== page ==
Linting Python Codes Better with Travis

When contributing to open source organizations, one will notice the need to follow coding standards and conventions to have your pull request reviewed and merged.

It’s the same with mature companies, and a lot of startups too: they all like to follow the coding standards of their chosen programming language.

This process is what is referred to as linting. When organizations lint their codes, and follow coding standards, everyone is happy. But can we have this same setup in our private accounts? Can operate like these organizations in our repositories? The answer is yes we can and I will show you if you stick around.

At the end of this tutorial we will:

  • understand what linting is
  • setup and Integrate TravisCI to our repositories
  • use Travis CI to lint Python codes using flake8 and pylint

What is Linting

Linting is referred to as the process of analyzing source code to flag programming errors and stylistic errors. Linting, when done, can detect formatting discrepancy, errors in your program and ensure you adhere to coding standards and conventions.

Linters (a tool for linting) ensures you follow best practices, make your code readable, and easy to maintain, and save time. Organizations use CI tools to automate their linting and also ensure that future contributors to that codebase follow lint rules.

Every language uses their own set of lines so I’d list three linters with three programming languages below:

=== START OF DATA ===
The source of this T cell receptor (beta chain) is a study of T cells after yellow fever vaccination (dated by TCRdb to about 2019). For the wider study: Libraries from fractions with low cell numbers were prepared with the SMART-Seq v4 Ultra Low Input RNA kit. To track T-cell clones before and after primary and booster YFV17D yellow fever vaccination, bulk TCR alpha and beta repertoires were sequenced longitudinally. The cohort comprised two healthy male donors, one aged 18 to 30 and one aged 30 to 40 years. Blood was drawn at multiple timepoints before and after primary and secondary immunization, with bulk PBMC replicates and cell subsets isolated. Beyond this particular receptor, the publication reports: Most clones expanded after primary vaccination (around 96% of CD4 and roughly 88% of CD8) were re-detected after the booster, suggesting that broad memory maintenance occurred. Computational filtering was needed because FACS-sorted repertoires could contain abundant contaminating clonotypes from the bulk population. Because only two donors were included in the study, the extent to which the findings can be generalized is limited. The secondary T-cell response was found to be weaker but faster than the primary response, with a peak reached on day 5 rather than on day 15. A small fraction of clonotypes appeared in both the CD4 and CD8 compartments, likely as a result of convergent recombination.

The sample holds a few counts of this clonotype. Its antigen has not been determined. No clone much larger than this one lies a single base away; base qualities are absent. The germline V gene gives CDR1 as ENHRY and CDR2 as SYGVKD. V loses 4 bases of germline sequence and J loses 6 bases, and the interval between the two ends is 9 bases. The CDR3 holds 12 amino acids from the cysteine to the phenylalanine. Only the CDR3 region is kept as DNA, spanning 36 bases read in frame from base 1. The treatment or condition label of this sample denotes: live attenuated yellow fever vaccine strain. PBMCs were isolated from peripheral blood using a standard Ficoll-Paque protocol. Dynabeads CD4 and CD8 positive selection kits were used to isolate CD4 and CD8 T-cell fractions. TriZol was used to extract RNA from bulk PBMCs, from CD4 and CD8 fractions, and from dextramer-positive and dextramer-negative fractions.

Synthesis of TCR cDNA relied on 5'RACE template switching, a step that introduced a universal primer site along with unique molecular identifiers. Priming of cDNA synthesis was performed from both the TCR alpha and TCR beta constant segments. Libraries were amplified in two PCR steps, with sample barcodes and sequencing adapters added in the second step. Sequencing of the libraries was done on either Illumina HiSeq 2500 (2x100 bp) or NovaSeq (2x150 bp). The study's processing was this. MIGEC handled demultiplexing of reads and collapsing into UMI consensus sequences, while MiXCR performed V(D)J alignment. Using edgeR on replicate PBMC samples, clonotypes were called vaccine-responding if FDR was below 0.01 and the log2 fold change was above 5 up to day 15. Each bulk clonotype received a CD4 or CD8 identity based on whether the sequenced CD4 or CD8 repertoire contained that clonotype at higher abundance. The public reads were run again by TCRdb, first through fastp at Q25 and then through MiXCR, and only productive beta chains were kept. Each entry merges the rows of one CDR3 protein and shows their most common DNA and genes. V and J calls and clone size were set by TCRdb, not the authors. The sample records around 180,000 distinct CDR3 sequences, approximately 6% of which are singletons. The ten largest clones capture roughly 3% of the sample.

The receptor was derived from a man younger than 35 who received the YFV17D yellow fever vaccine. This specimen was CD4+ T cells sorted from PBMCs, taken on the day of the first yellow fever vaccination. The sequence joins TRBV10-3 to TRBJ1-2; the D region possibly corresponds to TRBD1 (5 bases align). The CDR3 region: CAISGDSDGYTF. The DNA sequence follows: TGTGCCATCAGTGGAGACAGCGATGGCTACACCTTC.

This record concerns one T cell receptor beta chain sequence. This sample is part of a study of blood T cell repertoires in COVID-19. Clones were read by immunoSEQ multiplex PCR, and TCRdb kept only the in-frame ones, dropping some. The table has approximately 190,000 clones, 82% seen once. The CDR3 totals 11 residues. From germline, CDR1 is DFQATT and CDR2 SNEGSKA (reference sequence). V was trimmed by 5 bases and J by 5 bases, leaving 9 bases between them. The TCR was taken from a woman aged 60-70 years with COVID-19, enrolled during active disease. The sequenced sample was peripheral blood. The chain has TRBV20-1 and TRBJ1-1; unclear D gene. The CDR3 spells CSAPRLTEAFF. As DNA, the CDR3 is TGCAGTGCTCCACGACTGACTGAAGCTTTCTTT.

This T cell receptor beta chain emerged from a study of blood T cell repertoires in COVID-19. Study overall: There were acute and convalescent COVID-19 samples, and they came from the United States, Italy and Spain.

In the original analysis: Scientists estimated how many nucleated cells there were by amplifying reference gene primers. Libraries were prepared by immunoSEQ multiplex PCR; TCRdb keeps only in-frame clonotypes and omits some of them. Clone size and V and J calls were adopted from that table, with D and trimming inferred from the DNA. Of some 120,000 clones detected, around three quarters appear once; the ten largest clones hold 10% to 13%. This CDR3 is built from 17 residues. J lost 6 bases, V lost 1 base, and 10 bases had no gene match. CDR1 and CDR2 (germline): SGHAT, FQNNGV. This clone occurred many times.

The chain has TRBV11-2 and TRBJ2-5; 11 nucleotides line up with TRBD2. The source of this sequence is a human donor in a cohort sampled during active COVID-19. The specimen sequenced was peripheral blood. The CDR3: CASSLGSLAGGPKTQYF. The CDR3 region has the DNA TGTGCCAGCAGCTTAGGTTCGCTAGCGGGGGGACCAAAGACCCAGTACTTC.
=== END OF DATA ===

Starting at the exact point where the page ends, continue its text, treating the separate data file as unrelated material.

• Python: pylint, flake8, bandit
  • Golang: go-critic, go-vet, golangci-lint(this contains all the linters in Go language)
  • JavaScript: ESLint, JSLint.

For the focus of this tutorial, we will focus on linting python codes.

Setup TravisCI and Integrate TravisCI to your repositories

In the previous section, we talked about organizations using CI tools to automate their linting. But what is CI?

Continuous integration is a software development practice where developers regularly merge their code changes into a central repository, after which automated builds and tests are run. Continuous integration most often refers to the build or integration stage of the software release process and entails both an automation component (e.g. a CI or build service) and a cultural component (e.g. learning to integrate frequently). Travis CI (c’mon it’s in the name) is one of those tools used by organizations to automate their testing for lint. A lot of open source organizations use Travis for their automation and we will mimic them in automating our check for lint.

Travis CI has all the required steps to set up in their documentation so it will be redundant to have to type it out here. Do check out their documentation here . Once you’re done with this, Travis is all set up and linked with your account. To integrate Travis with your repositories, you need to add a .travis.yml file in your project-level directory to trigger a Travis CI build.

Linting Python Codes with Travis CI

Now we made mention of linters in Python earlier, so we’d pick two from there and use: flake8 and pylint. We will check the following code with the packages.

import json
class Dog:
def __init__(self, name, age):
        """Initialize name and age attributes."""
        self.dog_name = name
        self.dog_age = age
        self.name = "Rambo"
        self.age = 12
def sit(self):
        print(f"{self.dog_name} is now sitting")
def roll_over(self):
        print(f"{self.dog_age} rolled over!")
my_dog = Dog("Maxwell", 6)
`